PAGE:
Author Archives: Andrew Nette

Nothing but one big shill #2

Yes, another post devoted  to shamelessly shilling my own stuff. Again.

Well, not just my own stuff.

First up, I was happy to learn that the anthology I contributed a story to, The Obama Inheritance: Fifteen Stories of Conspiracy Noir, published by the New York based independent publisher, Three Rooms Press, has just won the 2018 Anthony Award for best fiction anthology,

The Anthony Awards are literary awards for mystery writers presented at the annual Bouchercon World Mystery Convention in the US. They are named for Anthony Boucher (1911–1968), one of the founders of the Mystery Writers of America, and a pretty big deal.

The anthology contains fifteen stories of pulpy goodness, featuring robots, lizard people, vigilante killers and various other bizarre creations riffing off the conspiracy theories association with the Obama presidency (although I believe the current occupant of the White House also gets a nod), and was edited by one of the hardest working men in crime fiction, Gary Phillips, critically acclaimed author of mystery and graphic novels.

Anyway, if you have not already picked up the anthology, I reckon the news it has won an Anthony should be as good an incentive as you need to do so.

It features stories by a host of talented writers, including big guns such as Walter Mosley and Robert Silverberg.… Read more

A sit down with the Godfather: an interview with Peter Corris

As promised in my recent piece to mark the passing of Australian crime writer, Peter Corris, it gives me great pleasure to post a terrific, in-depth interview with the author that appeared in issue 14 of  the now defunct online journal, Crime Factory, in September 2013.The interview was conducted by avid crime reader and regular Crime Factory contributor, Andrew Prentice.

Crime Factory: Your pre-writing career was academia and journalism, wasn’t it?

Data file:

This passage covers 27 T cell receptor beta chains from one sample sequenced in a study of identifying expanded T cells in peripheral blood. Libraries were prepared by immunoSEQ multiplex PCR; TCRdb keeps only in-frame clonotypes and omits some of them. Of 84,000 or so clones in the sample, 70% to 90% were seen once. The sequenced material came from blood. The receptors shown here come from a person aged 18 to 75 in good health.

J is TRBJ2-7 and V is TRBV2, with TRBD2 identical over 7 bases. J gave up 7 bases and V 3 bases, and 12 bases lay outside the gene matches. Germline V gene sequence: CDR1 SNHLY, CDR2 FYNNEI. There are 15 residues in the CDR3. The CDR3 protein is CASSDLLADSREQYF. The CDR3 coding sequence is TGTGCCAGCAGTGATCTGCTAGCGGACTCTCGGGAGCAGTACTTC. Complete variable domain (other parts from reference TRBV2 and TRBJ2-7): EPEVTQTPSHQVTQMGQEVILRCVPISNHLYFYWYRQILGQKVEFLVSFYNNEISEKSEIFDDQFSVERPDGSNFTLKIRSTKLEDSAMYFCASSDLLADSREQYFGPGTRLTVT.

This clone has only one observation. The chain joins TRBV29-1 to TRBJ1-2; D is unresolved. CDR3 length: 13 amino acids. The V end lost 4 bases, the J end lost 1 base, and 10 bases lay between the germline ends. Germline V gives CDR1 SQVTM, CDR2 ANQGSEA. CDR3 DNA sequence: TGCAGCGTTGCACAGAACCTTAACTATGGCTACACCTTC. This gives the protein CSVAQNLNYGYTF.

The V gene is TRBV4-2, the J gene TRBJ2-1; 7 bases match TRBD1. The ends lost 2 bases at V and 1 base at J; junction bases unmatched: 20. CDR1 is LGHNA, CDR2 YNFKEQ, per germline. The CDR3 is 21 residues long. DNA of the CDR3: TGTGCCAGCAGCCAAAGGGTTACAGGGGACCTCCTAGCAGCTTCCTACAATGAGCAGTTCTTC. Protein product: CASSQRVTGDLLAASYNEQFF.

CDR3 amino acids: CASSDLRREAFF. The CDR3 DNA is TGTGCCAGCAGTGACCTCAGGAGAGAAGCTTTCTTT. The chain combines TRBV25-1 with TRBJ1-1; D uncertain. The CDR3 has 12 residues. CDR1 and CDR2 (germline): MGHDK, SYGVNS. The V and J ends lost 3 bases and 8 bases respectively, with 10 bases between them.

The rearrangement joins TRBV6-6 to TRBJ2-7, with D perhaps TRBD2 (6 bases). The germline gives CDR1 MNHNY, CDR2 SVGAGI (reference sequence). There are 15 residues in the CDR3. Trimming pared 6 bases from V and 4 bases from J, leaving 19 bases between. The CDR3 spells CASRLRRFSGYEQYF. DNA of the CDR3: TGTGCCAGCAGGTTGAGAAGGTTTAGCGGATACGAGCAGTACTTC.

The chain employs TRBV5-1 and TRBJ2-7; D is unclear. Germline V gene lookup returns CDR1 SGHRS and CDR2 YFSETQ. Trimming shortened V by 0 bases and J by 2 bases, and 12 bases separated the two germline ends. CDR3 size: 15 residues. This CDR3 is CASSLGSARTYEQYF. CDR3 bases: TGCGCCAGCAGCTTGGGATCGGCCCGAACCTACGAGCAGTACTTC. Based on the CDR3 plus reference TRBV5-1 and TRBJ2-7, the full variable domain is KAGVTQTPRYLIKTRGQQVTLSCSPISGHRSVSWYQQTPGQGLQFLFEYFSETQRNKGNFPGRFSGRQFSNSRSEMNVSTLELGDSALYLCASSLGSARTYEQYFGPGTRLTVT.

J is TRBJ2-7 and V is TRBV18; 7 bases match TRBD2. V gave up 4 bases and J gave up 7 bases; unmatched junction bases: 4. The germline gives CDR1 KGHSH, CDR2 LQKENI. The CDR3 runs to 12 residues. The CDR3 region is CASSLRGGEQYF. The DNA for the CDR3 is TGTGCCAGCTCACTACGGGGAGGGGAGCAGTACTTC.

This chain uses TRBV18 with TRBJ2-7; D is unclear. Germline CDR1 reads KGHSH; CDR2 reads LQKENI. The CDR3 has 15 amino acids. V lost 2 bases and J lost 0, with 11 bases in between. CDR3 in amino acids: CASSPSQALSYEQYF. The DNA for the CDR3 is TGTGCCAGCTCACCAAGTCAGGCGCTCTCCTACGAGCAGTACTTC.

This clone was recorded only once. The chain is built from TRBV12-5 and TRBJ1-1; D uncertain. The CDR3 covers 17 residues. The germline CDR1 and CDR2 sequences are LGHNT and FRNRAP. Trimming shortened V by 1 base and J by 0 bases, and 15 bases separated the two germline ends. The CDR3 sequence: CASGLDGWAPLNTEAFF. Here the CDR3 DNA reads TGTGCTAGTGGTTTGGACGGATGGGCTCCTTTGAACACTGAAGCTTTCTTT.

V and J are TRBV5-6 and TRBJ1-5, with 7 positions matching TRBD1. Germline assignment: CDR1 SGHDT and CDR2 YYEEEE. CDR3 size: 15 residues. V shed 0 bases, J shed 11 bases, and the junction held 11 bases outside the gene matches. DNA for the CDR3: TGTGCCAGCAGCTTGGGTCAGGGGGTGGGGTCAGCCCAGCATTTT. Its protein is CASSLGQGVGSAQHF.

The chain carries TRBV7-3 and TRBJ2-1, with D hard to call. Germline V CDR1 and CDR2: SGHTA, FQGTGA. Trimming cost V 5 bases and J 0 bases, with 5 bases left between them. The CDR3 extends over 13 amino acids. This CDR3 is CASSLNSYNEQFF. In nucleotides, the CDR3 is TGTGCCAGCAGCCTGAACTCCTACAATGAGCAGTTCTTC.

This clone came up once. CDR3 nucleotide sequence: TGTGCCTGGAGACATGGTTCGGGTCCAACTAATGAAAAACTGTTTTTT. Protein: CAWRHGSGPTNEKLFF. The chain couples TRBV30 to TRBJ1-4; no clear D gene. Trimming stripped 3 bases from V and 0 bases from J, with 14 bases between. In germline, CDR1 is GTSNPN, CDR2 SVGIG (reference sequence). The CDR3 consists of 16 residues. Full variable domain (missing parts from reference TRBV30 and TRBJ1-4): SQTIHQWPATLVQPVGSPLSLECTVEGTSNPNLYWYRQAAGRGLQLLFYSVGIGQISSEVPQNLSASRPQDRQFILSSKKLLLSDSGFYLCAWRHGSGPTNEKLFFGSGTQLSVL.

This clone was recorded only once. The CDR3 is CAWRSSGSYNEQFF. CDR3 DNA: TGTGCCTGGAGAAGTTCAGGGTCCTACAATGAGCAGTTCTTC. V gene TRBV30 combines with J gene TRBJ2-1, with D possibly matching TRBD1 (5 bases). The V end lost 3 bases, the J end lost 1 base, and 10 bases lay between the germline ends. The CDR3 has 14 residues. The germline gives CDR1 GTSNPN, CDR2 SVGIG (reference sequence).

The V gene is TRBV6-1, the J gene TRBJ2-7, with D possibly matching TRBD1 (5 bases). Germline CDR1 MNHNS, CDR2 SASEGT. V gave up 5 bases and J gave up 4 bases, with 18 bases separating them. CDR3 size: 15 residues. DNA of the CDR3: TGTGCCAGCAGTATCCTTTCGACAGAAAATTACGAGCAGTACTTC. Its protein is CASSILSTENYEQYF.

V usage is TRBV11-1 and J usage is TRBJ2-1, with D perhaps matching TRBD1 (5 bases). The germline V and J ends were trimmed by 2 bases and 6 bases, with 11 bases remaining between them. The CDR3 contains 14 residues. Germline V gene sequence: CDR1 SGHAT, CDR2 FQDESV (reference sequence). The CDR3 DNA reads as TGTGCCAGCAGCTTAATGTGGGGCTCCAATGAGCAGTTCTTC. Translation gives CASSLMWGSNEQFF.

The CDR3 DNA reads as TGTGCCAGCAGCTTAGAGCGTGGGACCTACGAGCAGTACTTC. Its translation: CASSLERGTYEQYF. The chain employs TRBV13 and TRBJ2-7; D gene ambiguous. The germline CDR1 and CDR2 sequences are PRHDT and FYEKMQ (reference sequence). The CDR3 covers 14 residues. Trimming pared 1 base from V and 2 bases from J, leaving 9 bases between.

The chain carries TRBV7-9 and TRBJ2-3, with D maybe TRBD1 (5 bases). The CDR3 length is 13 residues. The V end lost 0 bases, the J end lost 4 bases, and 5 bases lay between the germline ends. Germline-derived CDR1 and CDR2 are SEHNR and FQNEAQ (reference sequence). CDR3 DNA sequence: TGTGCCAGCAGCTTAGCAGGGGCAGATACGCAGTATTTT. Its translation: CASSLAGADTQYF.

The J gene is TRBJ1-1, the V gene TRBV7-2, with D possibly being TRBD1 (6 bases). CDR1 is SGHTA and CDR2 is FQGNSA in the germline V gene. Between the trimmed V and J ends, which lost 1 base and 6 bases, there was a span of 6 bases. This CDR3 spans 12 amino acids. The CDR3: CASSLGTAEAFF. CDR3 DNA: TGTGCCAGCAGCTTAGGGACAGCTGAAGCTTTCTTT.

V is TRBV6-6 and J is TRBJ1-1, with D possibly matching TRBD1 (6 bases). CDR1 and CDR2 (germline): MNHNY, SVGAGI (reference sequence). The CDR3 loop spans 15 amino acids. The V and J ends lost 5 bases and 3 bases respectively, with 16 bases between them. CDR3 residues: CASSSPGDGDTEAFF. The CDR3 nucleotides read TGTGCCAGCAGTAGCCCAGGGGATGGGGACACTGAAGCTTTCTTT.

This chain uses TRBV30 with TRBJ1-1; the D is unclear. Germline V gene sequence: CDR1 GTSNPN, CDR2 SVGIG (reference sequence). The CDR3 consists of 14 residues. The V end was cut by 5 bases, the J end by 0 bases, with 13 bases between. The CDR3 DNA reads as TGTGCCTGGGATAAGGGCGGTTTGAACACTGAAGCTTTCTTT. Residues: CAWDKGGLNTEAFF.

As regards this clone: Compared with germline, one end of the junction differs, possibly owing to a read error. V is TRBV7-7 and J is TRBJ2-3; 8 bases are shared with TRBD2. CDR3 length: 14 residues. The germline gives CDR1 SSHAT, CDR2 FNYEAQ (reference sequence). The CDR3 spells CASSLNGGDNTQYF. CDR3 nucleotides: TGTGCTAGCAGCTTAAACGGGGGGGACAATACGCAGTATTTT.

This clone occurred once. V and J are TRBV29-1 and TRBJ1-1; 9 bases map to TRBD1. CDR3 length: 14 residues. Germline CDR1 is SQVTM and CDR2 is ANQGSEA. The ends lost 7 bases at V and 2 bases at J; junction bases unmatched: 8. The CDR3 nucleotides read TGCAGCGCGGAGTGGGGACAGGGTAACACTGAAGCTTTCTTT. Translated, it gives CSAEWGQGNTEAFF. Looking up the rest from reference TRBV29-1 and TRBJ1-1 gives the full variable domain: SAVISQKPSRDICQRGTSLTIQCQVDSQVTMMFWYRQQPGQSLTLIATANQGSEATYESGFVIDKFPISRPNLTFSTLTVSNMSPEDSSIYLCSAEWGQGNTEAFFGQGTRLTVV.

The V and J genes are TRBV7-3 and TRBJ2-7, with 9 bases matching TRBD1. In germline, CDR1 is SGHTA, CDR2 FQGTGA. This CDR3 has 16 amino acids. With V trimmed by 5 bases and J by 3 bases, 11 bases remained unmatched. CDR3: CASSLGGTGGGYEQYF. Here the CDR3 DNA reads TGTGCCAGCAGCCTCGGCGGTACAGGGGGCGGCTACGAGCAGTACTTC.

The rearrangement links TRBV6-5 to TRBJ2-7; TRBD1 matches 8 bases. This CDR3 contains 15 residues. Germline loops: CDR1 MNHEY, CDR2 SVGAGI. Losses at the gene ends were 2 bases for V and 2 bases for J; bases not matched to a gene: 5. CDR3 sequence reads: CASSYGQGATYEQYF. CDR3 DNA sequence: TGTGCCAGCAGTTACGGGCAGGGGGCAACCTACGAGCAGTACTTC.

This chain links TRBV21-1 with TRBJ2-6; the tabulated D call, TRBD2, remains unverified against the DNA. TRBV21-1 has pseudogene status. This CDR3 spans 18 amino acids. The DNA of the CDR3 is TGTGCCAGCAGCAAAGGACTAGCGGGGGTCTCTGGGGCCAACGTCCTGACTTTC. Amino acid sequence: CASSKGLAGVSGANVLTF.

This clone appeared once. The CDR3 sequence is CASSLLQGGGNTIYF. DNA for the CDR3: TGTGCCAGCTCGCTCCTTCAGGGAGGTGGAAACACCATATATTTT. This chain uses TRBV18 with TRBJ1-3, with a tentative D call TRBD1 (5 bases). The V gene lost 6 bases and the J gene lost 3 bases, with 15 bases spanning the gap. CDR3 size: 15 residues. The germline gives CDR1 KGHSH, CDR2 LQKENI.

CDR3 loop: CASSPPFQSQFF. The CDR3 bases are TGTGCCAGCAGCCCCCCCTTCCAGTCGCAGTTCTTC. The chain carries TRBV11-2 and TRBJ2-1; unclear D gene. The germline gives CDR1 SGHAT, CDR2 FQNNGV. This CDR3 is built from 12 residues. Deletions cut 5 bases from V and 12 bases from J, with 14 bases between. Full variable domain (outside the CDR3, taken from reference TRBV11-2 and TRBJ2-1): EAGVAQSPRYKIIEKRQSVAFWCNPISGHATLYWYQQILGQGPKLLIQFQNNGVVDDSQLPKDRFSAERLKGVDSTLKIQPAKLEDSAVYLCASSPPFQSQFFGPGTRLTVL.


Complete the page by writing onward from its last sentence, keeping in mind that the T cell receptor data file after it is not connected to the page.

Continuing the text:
Peter Corris: Yes

Where did the shift take place into writing novels?

I was working at the National Times when the first of the Hardy books came out, in 1980. I was the literary editor, sending the books out, doing the reviews, and also doing some interviewing pieces, sports people, politicians…and the first book was a success, very well reviewed.

That was The Dying Trade?

That’s the one. And I’d already finished the second one because I enjoyed doing the first one so much, and had started a third one, and well, the ball just got rolling, even though it took about 5 years for the first one to get published. I gave up the journalism and was bringing in enough from the books and writing short stories to get going. I should add I had a working wife as well, which was helpful.… Read more

A few thoughts on the passing of Peter Corris, the father of modern Australian crime fiction

I suspect a lot of fans of contemporary Oz crime fiction, and more than a few of its current practitioners, may have forgotten or perhaps don’t even know the debt we all owe to Sydney based crime writer Peter Corris, who died last night at the age of 76.

I have written a bit about Corris on this site and others. And given Pulp Curry originally started off wholly dedicated to crime fiction, I wanted to make a few observations about an author who has given me a lot of pleasure, as well as being incredibly influential on Australian crime fiction.